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There's an interesting question arising out of the 2010 Victorian State Election: Has it now been shown that The Greens will be forever blocked from lower house representation, or is this just a hiccough along the way?

The Australian Democrats once decided that their path to permanence involved winning House of Representative seats. Their biggest effort to do this was to run high profile Janine Haines for the seat of Kingston in 1990. The two major parties (ALP and Liberal) preferenced against her, and she lost.

In 2010, Adam Bandt won the federal seat of Melbourne because the Liberals gave preferences to The Greens ahead of the ALP.

In the 2010 State Election, the Liberals directed their preferences to the ALP. You can see the big difference that this made in the charts below. Even though The Greens candidate for the State election, Brian Walters won a greater percentage of the votes than Adam Bandt there was still no doubt that the ALP would win with the Liberals preferences.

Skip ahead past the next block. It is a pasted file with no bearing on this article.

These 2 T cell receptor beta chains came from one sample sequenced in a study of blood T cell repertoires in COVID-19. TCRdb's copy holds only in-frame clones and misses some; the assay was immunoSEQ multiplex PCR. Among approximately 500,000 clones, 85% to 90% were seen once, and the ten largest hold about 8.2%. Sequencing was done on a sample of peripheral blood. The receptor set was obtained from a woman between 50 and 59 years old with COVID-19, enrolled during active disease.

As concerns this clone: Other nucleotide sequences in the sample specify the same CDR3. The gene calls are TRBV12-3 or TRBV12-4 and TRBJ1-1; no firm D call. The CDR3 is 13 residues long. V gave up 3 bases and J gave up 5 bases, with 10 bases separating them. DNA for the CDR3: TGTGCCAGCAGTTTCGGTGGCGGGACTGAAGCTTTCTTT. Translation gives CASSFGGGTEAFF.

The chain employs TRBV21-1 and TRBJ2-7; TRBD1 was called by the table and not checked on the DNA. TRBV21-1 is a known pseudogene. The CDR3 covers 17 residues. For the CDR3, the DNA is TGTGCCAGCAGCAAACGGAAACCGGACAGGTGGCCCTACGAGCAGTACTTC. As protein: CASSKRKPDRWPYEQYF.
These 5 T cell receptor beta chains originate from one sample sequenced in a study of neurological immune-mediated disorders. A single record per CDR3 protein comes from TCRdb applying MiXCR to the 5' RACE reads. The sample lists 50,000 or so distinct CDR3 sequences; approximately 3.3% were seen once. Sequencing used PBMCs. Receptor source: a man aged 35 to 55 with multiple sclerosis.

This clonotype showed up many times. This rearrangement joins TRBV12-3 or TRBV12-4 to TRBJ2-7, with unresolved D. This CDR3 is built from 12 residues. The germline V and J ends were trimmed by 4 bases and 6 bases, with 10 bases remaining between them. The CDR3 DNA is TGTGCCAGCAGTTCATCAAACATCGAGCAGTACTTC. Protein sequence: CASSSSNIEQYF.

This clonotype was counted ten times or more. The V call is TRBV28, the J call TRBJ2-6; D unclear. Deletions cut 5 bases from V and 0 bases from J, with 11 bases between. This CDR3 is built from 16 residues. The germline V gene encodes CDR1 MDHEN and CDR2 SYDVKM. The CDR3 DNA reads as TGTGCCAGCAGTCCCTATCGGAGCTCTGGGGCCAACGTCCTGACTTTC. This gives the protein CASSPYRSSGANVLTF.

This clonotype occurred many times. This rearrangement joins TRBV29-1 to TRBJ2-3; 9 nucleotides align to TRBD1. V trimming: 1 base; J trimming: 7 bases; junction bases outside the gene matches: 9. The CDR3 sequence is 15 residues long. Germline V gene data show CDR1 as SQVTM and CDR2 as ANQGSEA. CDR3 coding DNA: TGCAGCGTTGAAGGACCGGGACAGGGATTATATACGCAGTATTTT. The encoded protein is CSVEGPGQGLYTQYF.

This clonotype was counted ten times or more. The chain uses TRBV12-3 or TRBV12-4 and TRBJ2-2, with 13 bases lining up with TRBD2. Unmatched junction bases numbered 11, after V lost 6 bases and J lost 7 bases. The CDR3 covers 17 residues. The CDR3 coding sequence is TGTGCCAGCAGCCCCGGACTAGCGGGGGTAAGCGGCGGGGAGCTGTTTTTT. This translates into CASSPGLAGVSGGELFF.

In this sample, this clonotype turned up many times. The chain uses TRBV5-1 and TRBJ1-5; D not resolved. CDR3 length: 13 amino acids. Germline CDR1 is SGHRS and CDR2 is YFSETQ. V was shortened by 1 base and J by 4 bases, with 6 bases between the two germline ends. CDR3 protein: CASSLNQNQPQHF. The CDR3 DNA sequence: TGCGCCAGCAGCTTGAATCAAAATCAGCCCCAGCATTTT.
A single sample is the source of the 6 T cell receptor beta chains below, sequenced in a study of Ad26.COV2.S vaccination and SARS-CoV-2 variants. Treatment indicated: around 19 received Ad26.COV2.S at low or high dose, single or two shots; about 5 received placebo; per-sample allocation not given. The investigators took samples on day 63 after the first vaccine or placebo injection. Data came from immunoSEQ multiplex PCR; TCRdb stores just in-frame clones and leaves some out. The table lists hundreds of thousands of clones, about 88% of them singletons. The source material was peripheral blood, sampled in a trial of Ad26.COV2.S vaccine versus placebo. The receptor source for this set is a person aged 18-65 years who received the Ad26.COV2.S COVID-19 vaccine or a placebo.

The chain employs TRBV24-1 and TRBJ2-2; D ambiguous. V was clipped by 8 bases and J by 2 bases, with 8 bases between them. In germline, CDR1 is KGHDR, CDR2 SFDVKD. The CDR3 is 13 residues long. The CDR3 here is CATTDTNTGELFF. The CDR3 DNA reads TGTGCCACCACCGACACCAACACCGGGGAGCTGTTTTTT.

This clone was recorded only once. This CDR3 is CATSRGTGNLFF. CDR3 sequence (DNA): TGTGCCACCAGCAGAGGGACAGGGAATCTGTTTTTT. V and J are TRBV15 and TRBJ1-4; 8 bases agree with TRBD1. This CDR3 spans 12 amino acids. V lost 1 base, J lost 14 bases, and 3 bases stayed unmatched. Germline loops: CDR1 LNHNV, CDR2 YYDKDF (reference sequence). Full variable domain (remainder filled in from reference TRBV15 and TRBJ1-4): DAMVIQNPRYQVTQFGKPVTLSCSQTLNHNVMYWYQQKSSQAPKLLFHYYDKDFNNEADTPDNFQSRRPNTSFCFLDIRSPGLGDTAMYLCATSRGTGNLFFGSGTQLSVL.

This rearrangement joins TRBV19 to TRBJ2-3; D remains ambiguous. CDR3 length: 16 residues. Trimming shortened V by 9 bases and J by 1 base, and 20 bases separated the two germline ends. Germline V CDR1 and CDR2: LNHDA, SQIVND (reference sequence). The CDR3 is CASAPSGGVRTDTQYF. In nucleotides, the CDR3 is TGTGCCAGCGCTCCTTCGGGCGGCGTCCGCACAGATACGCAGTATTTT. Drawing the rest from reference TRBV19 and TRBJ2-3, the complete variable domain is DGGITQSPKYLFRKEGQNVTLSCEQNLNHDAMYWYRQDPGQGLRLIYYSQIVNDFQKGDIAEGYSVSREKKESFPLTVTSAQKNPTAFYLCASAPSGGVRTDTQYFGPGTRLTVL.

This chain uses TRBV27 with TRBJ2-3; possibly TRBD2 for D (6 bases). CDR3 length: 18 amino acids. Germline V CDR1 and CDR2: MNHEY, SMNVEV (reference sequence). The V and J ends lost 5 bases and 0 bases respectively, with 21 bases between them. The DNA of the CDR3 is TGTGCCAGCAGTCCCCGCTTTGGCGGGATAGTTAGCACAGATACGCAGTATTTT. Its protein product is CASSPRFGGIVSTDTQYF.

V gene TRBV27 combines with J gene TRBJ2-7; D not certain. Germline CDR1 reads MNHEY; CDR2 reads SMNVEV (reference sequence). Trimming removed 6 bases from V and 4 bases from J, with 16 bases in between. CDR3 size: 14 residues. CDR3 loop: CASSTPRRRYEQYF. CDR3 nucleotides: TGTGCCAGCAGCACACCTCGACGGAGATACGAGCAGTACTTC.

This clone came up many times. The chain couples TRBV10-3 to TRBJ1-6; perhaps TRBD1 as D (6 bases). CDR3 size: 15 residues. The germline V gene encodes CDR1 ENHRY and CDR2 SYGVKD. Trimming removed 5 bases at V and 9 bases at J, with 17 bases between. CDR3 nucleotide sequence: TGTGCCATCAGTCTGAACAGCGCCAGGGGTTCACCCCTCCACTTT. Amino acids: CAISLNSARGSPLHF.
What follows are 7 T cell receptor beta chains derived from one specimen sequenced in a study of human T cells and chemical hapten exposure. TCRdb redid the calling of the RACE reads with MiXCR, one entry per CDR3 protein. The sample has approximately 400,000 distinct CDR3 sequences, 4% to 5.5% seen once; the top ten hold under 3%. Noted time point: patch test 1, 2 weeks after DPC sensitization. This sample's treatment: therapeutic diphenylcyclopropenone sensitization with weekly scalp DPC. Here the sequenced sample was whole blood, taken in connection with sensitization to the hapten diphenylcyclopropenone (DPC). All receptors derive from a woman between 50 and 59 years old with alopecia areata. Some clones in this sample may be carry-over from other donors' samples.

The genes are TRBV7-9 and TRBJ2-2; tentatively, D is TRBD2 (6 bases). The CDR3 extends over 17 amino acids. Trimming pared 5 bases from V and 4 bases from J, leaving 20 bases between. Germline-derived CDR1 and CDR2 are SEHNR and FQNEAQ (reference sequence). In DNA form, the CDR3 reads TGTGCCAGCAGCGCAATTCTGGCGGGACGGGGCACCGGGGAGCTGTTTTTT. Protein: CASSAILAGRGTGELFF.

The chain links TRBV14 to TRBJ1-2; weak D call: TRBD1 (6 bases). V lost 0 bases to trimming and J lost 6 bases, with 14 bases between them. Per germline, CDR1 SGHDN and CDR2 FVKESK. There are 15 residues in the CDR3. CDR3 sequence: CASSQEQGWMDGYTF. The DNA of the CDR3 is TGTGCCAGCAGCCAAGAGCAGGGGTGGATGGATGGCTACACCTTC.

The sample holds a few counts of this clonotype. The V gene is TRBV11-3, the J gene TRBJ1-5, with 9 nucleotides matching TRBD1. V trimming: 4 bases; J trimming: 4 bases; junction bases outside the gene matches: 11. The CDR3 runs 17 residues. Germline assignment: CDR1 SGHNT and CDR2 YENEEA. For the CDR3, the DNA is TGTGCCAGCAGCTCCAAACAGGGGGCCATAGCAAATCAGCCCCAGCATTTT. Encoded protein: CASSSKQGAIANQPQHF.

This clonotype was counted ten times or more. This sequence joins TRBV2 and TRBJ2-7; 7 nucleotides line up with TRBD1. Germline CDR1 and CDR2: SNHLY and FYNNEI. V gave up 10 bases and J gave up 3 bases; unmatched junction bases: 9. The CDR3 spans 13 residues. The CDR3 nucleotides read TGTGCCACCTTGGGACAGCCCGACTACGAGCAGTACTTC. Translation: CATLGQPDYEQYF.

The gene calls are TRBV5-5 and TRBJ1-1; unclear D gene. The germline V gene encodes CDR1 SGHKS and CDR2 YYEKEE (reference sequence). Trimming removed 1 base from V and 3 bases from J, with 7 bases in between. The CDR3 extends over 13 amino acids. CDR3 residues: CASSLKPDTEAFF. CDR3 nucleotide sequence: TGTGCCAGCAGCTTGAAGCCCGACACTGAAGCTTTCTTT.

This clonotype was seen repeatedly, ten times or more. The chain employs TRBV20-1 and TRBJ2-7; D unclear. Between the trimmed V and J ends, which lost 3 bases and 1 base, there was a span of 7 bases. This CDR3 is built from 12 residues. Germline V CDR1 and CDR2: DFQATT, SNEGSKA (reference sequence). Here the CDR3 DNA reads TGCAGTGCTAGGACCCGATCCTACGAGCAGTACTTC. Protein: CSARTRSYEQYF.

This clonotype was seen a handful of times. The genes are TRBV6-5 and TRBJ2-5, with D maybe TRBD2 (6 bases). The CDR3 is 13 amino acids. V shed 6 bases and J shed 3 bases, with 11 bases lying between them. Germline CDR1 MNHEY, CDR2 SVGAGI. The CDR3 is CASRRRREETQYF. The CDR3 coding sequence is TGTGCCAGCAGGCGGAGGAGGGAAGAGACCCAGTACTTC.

(Note: the State figures used below are still incomplete because counting continues.)

The only way for The Greens to win a seat like Melbourne is to raise their Primary vote well above their current 36-8%, to somewhere close to 50%. Or, they've got to pick up Liberal preferences. About one third of Liberal Voters in the State election preferenced The Greens despite the Liberal How to Vote cards. Even that much "initiative" (rebellion) by Liberal Voters wasn't enough to elect The Greens. With preferences splitting at that ratio, they need to raise their Primary vote to about 43%.

That will be hard.

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Comments (2)
Anthony Holmes November 28th, 2010 01:01:36 PM